Each summer as lake water temperatures rise, some swimmers begin to get the itch - swimmer's itch, that is.
A few reports have been made in the Park Rapids area already but there are no "hot spots," said Edie Evarts, Assistant Area Fisheries Supervisor for the Department of Natural Resources in Park Rapids.
According to the Department of Natural Resources, only 30-40 percent of people are sensitive to swimmer's itch. Much like poison ivy, the more times you come in contact with the organism that carries swimmer's itch, the more likely the chances are that you will get it.
The life stage that causes swimmer's itch is called a "cercaria" which is an immature stage of a blood fluke common in waterfowl, according to the DNR. The cercaria only lives for a day or so and typically inhabits the upper few inches of water, which increases its chances of coming into contact with a duck, its host. This behavior makes it easy for them to be moved around the lake, and tends to concentrate their numbers along the shoreline.
The DNR offers the following tips to minimize the likelihood of getting swimmer's itch:
-Do not encourage waterfowl to hang around beaches. They can carry the adult form of the organism, so it is better if they aren't hanging around public beaches. The organism that causes swimmer's itch has a complicated life history. However, an important fact to consider is that the critter starts out in the intestinal lining of waterfowl, mostly ducks. Stop feeding any geese or ducks near the dock.
-After swimming, dry off immediately. The organism needs water to live, when water starts evaporating off the skin, it burrows in to survive. Toweling off immediately after swimming helps avoid this scenario.
-If possible, swim from a raft or boat farther out in the water. The organism drifts to shallow water near the shoreline, so it's best to avoid wading or playing in shallow water.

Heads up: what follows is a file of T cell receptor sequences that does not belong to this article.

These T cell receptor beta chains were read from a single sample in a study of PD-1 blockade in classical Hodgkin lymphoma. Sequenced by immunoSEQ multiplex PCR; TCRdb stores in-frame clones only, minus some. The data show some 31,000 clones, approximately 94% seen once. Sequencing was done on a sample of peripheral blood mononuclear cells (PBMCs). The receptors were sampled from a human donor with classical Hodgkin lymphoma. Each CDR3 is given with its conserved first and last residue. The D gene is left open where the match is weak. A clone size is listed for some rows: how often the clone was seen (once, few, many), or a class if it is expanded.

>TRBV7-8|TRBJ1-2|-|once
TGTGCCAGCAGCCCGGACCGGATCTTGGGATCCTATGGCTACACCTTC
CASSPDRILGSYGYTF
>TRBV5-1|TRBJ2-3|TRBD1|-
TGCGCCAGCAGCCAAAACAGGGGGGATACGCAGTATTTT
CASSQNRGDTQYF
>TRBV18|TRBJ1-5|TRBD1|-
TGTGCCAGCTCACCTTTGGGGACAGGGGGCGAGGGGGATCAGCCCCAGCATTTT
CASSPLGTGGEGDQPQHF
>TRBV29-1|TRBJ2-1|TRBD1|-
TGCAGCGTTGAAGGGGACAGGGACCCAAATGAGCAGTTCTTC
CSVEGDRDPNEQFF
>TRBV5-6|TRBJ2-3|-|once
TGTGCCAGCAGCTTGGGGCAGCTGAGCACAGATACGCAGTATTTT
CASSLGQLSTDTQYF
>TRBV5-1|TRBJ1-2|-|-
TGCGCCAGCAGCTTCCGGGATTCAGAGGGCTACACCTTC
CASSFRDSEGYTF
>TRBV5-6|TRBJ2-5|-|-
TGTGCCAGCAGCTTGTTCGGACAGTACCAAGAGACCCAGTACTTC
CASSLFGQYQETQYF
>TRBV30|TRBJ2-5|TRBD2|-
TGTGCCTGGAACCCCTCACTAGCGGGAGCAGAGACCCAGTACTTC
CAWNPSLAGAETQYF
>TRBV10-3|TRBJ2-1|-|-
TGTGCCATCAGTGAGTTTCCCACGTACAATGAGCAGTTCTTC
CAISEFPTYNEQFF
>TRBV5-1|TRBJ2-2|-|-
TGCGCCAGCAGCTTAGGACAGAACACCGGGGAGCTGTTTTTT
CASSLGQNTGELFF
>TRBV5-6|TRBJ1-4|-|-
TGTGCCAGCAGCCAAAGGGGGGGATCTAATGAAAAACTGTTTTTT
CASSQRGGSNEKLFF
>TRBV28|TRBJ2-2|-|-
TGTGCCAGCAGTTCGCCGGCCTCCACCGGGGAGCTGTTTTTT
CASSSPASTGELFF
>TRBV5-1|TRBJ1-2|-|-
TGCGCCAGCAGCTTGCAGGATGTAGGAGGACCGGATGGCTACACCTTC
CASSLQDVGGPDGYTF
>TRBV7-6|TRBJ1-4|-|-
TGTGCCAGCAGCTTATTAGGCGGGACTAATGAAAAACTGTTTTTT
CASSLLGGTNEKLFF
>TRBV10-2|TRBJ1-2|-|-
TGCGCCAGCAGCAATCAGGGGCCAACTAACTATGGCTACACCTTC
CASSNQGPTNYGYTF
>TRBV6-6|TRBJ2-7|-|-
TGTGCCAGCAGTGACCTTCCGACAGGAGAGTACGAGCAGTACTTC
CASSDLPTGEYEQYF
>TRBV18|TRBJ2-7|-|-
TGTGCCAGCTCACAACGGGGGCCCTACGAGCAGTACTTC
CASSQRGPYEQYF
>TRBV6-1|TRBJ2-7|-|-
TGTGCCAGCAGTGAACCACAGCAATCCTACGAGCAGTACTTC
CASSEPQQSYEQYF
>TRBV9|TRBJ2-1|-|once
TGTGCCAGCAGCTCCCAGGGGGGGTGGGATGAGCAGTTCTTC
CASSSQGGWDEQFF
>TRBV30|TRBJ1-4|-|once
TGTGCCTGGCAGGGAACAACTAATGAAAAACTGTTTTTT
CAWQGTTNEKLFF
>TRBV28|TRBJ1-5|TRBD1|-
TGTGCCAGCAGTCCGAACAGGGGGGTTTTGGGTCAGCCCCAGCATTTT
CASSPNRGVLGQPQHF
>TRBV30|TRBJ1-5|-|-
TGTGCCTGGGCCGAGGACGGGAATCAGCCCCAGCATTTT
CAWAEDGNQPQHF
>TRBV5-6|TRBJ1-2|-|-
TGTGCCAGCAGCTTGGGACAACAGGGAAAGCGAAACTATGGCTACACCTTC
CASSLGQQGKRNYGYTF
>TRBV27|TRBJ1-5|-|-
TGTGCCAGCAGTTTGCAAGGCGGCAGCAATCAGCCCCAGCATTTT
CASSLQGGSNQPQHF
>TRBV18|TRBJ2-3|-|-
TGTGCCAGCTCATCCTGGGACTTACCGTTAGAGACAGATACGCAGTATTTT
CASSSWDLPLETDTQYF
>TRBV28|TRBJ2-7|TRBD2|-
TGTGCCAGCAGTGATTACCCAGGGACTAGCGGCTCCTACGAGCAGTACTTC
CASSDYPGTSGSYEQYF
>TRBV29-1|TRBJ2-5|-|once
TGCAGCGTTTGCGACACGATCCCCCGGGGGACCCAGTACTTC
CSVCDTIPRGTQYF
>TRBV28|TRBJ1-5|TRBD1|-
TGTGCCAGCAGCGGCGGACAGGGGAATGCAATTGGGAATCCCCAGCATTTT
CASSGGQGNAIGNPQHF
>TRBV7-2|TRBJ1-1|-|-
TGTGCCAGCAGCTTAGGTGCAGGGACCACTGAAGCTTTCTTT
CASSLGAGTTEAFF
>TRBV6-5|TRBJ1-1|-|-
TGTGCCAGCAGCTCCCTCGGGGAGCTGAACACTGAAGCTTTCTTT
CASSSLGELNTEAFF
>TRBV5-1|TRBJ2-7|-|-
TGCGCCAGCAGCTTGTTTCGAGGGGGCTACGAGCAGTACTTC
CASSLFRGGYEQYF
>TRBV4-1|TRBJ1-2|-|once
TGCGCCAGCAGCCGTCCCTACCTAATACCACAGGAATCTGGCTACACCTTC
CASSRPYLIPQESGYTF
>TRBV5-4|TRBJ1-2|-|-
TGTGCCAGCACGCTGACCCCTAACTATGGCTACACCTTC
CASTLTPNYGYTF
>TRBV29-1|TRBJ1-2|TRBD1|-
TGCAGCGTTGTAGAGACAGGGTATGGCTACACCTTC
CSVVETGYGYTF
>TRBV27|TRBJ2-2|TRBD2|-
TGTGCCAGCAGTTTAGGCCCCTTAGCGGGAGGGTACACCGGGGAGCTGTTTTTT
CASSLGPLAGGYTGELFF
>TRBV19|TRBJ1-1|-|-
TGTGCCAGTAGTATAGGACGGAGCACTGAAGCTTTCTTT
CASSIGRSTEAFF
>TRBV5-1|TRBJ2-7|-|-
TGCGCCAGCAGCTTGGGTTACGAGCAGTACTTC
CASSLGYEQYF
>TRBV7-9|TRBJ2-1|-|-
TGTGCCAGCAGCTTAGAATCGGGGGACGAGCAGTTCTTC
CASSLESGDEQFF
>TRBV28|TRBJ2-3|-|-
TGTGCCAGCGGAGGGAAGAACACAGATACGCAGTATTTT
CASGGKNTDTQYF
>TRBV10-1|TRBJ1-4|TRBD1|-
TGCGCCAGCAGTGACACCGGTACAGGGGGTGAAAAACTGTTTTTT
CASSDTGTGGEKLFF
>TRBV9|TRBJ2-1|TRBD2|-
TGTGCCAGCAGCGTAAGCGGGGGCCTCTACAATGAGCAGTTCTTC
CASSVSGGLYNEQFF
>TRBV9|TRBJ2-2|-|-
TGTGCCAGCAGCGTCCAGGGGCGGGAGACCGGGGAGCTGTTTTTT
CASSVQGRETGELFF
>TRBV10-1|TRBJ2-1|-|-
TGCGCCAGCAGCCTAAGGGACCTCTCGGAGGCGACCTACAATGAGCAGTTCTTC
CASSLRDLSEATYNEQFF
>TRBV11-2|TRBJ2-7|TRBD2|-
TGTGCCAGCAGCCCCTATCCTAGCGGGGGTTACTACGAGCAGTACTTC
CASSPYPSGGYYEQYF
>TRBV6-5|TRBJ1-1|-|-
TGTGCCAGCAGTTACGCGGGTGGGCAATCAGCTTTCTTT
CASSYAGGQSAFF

-Be sure to keep beaches clean of weeds and other debris that washes ashore. Snails carry the organism too, so if there are weeds or other debris near shore, there's a possibility that there are snails around also.
If a person comes into contact with swimmer's itch, symptoms begin within 24 hours. Some symptoms include the tingling, burning or itching of the skin, small reddish pimples and small blisters.
It is not contagious however, and the symptoms can last for a few days up to several weeks.
If the itching becomes severe, a pharmacist may be able to recommend some creams or lotions to help.
If these strategies don't work, there is an option of getting a permit from the DNR to use copper sulfate to kill the snails that are an intermediate host of the parasite.
Evarts said people can get a permit at the Park Rapids Fisheries Office. Call 732-4153.
Infected snails release the life stage (cercaria) that actually causes swimmer's itch. The copper sulfate will only kill the snails present at the time of application; any snails that enter the area afterward will not be affected.
The relief provided may be temporary and more than one treatment may be required.